In a medium-sized skillet over medium heat add olive oil. In a small bowl combine cumin, chili powder, salt and pepper. Rub on chicken and place in skillet. Cook for 3-4 minutes on each side or until chicken is no longer pink and 165 degrees internal temperature. Remove chicken and set aside on plate. Add honey, lime juice and zest, soy sauce and garlic. Bring to a boil over medium-high heat and reduce heat and whisk until it starts to thicken. About 2 minutes. Add the chicken back to the skillet and coat in the sauce. Garnish with lime wedges.
North Alabama EC
Salted Honey Taffy
1 pound real honey (about 11/2 cups)
Salt, to taste
Bring honey to a boil in an uncovered medium saucepan over medium heat (about 5 to 7 minutes). Continue to boil until honey registers 280 degrees on a candy thermometer (about 10 to 12 minutes). Line a pan with parchment paper and coat lightly with cooking spray. When the honey reaches temperature, pour it onto your prepared pan and allow to cool on the counter for 20-25 minutes. Spray your hands with nonstick spray and break off about a third of the cooled honey. Begin to pull and stretch the honey, continually folding it and working more air into the taffy. As you continue to pull and incorporate air into the taffy, it will start to firm up and become lighter in color. Keep doing this for about five minutes, or until taffy has lightened in color from dark amber to tan. When taffy is tan and firmed up, roll it into several long thin snakes and place these back on your parchment paper lined pan. Sprinkle with salt. Refrigerate pan for 10 minutes then use a knife coated in cooking spray to cut each taffy roll into one inch long pieces. Roll up each piece of taffy in wax paper, twisting the ends to close.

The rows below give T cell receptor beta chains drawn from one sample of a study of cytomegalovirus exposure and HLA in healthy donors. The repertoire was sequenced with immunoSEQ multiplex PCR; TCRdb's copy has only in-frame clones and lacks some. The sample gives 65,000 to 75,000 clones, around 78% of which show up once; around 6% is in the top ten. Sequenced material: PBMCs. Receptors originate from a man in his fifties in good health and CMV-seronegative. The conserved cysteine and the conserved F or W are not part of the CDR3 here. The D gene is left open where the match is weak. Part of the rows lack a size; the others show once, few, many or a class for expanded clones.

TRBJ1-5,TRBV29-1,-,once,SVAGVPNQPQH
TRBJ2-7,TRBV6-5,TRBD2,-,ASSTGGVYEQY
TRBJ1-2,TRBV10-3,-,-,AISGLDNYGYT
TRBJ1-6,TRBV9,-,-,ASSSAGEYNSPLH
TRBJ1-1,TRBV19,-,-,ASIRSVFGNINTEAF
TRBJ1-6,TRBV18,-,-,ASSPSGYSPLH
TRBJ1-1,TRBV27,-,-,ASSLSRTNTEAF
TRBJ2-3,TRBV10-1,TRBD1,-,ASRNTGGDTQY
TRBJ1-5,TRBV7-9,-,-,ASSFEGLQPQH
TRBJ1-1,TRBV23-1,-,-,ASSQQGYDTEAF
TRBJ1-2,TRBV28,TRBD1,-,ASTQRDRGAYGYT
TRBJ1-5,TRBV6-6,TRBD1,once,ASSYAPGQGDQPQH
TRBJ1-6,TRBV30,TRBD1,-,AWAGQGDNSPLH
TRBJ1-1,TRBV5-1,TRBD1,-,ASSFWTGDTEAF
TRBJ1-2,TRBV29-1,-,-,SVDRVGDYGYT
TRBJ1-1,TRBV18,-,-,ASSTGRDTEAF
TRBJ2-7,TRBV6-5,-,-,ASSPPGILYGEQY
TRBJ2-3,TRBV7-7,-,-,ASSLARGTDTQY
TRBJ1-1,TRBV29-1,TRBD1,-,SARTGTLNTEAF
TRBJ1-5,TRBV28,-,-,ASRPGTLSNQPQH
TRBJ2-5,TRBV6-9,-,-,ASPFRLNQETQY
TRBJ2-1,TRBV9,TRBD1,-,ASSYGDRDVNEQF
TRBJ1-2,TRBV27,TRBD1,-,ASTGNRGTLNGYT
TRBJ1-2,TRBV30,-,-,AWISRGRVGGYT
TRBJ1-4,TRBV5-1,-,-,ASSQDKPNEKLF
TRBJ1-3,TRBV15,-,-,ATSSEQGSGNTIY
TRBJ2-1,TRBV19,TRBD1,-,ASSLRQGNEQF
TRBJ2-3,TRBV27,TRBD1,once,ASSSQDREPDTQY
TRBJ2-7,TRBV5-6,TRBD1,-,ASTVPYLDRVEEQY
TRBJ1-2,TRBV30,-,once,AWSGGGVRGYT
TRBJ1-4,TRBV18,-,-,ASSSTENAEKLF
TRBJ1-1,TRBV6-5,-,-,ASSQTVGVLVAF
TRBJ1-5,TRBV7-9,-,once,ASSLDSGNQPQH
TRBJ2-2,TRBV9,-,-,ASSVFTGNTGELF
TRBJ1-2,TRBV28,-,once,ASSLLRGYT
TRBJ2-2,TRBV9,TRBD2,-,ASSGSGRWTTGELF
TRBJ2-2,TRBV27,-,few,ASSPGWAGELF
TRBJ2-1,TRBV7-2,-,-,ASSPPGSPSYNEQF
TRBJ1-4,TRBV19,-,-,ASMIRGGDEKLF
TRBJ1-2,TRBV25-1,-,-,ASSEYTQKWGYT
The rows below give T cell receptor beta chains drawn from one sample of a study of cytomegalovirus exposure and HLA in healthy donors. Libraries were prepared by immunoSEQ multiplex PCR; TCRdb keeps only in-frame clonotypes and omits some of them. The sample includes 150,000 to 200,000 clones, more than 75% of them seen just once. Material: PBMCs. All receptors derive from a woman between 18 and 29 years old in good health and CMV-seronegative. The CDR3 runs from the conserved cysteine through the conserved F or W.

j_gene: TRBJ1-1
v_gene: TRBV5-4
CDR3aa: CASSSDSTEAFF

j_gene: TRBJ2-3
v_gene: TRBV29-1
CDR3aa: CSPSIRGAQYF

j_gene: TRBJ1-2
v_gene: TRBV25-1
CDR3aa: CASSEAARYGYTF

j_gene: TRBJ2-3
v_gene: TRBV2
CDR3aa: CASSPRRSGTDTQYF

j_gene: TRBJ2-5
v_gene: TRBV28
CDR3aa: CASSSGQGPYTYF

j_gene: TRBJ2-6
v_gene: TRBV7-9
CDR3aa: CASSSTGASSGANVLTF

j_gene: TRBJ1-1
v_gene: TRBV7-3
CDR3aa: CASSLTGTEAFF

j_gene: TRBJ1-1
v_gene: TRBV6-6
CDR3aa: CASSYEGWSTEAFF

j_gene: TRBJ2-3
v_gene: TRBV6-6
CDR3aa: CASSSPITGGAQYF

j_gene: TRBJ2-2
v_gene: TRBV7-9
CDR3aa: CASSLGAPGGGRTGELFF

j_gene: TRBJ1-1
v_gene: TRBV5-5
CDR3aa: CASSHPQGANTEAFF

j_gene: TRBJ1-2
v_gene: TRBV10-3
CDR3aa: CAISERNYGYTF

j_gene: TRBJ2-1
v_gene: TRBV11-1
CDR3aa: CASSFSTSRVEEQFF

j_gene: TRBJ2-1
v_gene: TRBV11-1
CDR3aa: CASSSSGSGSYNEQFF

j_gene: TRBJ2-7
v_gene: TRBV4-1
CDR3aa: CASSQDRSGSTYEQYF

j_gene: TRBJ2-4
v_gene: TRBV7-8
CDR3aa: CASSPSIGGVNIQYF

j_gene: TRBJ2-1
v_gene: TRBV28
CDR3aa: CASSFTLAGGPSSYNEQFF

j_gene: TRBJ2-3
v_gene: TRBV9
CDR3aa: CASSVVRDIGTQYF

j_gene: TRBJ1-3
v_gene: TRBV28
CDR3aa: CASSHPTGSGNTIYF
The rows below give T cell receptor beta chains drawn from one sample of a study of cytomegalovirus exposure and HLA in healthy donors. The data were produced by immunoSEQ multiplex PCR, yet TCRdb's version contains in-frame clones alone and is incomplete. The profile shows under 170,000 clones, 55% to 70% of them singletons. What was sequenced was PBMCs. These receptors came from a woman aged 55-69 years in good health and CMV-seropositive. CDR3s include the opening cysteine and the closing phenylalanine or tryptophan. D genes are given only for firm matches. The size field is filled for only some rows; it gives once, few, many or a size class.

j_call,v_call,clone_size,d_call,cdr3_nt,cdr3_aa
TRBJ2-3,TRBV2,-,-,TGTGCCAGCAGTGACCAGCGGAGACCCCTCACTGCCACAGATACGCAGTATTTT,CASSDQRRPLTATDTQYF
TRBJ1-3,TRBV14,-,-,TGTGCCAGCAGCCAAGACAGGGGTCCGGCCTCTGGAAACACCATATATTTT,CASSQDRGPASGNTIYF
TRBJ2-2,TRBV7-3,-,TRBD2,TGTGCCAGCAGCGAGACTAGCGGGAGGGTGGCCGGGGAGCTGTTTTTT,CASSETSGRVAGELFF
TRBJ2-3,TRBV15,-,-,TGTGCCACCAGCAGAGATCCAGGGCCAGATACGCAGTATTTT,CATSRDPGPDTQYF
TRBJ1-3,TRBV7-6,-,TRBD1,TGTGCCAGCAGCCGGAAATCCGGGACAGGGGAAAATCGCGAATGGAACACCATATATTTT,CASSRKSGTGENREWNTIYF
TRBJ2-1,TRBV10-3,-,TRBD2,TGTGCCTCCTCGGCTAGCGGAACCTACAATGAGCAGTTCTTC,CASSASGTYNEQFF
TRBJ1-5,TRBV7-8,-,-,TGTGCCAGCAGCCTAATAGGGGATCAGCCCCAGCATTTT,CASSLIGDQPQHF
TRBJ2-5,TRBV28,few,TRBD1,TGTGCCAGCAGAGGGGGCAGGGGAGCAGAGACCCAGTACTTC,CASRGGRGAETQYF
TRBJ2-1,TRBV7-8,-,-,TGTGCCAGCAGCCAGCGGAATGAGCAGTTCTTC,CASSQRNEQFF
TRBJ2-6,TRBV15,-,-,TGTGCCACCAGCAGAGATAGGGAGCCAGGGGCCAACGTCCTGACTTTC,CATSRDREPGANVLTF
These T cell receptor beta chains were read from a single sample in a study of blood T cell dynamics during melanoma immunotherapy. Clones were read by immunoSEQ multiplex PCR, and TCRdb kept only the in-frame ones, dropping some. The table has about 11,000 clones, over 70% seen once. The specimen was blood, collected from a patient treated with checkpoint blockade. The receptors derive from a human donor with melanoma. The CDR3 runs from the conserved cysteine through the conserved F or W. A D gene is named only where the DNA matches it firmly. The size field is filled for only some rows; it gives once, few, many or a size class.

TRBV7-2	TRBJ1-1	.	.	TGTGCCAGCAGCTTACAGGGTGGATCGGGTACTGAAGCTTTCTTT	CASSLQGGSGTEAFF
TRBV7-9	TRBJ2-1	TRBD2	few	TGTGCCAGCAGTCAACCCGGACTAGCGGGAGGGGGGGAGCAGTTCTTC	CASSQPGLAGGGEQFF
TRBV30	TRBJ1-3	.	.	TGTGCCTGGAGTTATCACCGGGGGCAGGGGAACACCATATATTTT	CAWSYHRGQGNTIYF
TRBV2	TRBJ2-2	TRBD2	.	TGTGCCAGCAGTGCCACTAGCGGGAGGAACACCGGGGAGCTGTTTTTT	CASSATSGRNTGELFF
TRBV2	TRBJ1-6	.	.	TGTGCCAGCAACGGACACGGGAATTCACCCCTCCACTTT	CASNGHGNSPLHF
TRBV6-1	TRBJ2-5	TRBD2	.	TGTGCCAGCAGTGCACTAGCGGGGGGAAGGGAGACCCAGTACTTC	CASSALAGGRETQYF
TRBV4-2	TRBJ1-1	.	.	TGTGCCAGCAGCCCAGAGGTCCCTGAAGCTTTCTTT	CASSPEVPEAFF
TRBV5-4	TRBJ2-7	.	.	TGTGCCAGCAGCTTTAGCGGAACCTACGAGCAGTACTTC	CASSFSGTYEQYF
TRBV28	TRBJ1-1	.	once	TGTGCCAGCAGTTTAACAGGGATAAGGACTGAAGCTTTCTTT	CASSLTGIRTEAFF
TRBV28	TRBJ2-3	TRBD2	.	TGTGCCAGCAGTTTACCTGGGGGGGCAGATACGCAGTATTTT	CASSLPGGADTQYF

South Alabama EC
Heavenly Honey Cake
3 1/2 cups all-purpose flour
1 tablespoon baking powder
1 teaspoon baking soda
1/2 teaspoon salt
4 teaspoons ground cinnamon
1/2 teaspoon ground cloves
1/2 teaspoon ground allspice
1 cup vegetable oil
1 cup honey
1 1/2 cups granulated sugar
1/2 cup brown sugar
1 teaspoon vanilla extract
1 cup warm coffee
3/4 cup fresh orange juice
Preheat oven to 350 degrees. Lightly grease a 9-inch angel food cake pan or bundt cake pan. In a large bowl, whisk together the flour, baking powder, baking soda, salt and spices. Make a well in the center to add the oil, honey, white and brown sugars, eggs, vanilla, coffee and orange juice. Using an electric mixer on slow speed, combine the ingredients well to make a thick batter. Spoon the batter into the prepared pan. Place the cake pan on a baking sheet and bake for 60 to 70 minutes. Let the cake stand for 15 minutes before removing it from the pan, then invert it onto a wire rack to cool completely.
¼ cup honey
½ cup catsup
3 tablespoons water
1/3 cup vegetable oil
3 tablespoons vinegar
½ teaspoon celery seed
1 tablespoon Worcestershire sauce
½ teaspoon onion powder
Whisk all ingredients together. Chill and use on favorite garden salad.
Black Warrior EMC
Honey Graham Apple Bars
1 package honey graham crackers, crushed
1 1/4 cups quick oats
3/4 cup flour
1 teaspoon cinnamon
1 cup coconut oil
1/4 cup honey
2 teaspoons vanilla
1/2 cup walnuts, chopped
1 apple, chopped
8-ounces cream cheese
1/4 cup honey
Vanilla, to taste
Honey graham crackers
Melted butter (just enough to make a nice crumble)
Directions for Bars:
In a bowl, mix 1 cup graham cracker crumbs, quick oats, flour and cinnamon. In a separate bowl mix coconut oil and honey. Then add the vanilla and egg. Combine with graham cracker mixture. Add the chopped apple and chopped walnuts (reserving some walnuts for the topping). Pour into an oiled 11×6-inch pan and bake at 320 degrees.
Directions for Frosting:
Blend together the cream cheese, honey and vanilla. Frost the bars when they are done baking.
Directions for Crumb Topping: